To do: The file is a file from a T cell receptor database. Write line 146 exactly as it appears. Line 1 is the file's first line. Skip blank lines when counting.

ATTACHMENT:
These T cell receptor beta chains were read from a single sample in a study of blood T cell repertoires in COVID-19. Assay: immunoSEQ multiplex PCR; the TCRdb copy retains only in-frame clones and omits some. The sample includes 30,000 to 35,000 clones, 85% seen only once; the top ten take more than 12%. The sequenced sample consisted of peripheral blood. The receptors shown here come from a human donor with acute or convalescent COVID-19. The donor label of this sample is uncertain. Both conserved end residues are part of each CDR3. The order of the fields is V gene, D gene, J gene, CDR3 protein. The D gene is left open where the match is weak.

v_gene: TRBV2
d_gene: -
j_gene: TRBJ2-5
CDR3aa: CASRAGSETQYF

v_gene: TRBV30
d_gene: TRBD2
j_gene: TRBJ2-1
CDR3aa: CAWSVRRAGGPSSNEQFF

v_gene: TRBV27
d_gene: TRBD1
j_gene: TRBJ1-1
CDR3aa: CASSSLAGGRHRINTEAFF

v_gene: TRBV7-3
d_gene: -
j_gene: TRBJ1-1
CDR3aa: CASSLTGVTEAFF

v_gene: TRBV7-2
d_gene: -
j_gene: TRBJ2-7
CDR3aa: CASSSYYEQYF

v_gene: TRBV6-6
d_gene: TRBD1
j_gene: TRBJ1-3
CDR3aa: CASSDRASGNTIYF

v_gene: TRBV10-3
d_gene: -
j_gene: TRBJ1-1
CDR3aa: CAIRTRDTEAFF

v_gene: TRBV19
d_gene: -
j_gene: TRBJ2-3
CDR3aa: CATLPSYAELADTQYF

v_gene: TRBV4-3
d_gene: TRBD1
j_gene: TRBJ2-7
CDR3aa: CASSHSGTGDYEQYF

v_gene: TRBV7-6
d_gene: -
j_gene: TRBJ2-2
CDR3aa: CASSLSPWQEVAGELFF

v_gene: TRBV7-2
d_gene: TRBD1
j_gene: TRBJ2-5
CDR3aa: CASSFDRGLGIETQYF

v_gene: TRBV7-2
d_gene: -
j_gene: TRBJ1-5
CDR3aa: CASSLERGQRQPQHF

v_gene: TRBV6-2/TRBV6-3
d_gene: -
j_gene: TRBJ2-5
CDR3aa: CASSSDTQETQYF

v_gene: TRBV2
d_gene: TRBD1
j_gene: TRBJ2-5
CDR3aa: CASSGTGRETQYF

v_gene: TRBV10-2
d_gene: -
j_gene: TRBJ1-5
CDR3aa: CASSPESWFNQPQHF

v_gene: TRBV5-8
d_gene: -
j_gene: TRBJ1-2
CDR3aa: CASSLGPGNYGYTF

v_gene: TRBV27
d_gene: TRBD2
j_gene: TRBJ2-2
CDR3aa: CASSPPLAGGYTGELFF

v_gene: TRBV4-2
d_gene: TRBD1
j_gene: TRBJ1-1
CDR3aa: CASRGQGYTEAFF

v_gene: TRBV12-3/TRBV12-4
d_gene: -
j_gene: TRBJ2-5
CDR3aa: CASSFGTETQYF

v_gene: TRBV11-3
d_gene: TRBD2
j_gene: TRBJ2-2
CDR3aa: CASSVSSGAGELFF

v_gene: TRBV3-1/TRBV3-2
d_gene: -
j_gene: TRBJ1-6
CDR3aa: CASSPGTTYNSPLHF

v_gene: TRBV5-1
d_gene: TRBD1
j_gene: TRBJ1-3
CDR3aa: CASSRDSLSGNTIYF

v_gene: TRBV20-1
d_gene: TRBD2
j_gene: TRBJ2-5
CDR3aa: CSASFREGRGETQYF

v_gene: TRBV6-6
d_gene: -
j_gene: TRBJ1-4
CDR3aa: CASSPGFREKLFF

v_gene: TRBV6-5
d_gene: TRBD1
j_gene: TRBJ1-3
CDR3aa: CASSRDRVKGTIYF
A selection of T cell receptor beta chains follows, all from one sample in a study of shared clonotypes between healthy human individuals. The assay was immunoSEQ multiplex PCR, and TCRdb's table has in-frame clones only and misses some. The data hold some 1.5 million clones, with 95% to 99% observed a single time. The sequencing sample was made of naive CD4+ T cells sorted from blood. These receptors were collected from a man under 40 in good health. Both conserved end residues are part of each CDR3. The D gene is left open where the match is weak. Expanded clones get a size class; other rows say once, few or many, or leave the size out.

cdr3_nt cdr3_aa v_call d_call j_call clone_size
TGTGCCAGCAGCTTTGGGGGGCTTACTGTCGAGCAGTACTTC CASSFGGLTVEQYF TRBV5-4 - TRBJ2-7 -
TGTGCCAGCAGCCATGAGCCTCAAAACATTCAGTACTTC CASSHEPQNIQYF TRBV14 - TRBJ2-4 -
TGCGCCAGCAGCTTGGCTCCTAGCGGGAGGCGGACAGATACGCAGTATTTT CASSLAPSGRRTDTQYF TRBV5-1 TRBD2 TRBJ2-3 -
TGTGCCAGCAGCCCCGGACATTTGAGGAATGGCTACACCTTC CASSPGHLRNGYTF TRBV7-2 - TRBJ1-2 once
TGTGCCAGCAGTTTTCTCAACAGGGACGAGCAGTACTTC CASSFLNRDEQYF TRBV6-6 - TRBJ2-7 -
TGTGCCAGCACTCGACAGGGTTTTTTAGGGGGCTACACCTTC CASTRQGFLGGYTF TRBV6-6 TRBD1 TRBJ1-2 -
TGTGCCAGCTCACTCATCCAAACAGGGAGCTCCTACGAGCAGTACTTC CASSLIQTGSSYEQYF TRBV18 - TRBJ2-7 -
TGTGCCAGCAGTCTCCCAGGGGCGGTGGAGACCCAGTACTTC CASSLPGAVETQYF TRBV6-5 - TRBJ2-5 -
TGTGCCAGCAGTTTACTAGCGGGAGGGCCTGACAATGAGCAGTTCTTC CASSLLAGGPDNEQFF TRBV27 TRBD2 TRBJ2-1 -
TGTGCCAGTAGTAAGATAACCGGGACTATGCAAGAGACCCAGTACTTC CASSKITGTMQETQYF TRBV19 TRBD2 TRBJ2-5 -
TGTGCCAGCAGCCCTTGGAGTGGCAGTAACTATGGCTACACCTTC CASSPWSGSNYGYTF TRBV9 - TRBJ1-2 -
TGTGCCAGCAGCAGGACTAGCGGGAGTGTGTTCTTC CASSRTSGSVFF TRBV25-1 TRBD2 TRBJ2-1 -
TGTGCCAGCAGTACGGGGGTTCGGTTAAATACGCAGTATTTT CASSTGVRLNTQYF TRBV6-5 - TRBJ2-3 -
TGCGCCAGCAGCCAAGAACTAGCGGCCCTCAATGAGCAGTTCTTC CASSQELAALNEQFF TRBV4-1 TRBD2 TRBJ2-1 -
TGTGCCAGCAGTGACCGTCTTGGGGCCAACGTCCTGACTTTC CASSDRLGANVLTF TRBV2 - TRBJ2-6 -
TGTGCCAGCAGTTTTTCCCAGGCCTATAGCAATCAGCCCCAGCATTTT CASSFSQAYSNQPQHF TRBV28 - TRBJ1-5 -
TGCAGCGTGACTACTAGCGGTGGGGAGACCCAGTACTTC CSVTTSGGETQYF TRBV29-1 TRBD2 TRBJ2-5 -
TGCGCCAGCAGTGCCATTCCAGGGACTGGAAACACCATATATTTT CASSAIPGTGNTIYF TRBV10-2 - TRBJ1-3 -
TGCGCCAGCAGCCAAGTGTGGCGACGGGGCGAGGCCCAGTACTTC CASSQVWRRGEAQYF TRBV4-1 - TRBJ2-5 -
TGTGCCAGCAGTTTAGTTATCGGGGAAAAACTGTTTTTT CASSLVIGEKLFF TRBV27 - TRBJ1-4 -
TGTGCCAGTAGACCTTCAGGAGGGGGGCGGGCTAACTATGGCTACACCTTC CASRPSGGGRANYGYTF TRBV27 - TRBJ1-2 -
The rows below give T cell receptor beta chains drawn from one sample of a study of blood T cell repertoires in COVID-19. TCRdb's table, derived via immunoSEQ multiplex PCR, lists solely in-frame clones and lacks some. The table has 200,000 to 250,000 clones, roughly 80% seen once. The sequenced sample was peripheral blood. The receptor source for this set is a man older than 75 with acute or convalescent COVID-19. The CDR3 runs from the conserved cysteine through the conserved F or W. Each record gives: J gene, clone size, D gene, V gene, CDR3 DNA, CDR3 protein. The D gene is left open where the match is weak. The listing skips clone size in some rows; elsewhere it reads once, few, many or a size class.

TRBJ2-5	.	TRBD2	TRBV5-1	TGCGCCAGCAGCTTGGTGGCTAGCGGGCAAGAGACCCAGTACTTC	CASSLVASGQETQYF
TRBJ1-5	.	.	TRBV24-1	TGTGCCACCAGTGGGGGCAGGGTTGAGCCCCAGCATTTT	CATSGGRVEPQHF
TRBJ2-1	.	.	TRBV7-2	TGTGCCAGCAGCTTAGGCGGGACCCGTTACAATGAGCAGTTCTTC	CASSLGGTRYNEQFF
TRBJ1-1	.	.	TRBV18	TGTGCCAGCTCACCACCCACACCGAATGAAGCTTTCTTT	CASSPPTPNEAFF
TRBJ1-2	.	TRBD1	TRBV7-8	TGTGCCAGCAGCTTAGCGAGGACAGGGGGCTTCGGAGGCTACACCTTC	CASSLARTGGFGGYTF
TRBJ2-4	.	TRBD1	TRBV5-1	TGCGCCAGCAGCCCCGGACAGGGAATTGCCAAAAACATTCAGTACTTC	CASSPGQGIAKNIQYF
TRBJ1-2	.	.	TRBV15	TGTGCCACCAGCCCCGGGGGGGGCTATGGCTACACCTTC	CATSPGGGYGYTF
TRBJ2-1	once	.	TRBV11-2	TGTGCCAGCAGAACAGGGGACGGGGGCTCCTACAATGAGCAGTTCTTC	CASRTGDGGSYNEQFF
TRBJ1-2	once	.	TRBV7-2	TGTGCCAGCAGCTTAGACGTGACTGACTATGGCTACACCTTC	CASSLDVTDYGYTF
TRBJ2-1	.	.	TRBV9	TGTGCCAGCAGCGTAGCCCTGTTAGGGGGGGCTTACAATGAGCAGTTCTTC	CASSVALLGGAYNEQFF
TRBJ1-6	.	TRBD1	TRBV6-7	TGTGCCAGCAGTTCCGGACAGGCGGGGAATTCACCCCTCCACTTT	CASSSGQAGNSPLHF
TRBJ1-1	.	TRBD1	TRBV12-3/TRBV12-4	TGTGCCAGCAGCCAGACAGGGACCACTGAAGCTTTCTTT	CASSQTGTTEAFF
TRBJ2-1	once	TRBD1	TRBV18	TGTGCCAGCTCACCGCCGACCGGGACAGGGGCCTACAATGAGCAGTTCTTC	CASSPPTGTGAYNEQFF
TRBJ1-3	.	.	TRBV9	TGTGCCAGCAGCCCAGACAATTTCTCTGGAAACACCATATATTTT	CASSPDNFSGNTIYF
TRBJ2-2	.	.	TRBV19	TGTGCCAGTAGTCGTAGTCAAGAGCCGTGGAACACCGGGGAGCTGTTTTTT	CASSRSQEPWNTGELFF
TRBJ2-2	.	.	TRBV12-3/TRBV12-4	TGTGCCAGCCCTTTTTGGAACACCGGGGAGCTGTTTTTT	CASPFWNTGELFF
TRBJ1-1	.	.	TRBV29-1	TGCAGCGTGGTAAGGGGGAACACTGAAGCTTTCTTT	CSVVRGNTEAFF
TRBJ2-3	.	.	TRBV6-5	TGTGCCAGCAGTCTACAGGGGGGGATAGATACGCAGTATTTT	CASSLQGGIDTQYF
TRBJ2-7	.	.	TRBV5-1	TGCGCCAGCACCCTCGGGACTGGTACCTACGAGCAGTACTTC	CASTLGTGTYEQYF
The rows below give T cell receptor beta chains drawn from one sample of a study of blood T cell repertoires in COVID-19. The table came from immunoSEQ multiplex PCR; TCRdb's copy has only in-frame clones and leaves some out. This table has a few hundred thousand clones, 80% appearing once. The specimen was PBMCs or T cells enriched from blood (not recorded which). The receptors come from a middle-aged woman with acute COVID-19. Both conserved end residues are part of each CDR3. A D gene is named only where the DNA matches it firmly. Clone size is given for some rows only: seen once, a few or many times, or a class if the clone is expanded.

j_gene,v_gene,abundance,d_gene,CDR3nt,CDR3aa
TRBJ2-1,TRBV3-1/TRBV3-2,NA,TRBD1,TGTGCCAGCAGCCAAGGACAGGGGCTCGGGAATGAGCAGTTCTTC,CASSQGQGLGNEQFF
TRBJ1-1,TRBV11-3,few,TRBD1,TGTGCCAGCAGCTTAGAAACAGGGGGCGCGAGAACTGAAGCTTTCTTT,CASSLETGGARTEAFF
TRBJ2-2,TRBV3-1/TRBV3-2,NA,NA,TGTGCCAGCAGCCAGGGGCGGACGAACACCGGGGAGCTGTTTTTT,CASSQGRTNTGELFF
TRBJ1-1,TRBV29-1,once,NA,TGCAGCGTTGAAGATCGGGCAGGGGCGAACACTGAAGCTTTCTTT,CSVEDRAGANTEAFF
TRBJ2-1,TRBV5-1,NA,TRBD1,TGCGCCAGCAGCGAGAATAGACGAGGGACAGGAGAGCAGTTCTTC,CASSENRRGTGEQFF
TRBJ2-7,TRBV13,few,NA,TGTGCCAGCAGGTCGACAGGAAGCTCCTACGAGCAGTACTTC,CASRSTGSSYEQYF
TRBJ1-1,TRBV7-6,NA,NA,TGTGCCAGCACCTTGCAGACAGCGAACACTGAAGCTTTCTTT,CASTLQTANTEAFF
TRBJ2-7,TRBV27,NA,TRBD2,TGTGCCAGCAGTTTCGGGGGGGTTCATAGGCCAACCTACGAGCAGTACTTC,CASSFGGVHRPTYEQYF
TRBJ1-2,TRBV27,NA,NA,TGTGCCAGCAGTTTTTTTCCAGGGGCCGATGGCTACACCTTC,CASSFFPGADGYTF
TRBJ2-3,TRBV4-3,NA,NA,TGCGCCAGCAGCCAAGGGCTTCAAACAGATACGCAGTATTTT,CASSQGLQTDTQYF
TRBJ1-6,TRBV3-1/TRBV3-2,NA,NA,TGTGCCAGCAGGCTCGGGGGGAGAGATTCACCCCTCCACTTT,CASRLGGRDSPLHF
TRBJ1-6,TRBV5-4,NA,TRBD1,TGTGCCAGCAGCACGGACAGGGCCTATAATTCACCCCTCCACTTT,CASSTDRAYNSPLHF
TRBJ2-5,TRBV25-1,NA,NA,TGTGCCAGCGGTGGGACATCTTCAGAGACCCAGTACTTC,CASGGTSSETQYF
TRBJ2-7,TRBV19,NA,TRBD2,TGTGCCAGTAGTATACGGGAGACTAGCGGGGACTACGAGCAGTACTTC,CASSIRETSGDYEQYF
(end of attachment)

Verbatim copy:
j_gene,v_gene,abundance,d_gene,CDR3nt,CDR3aa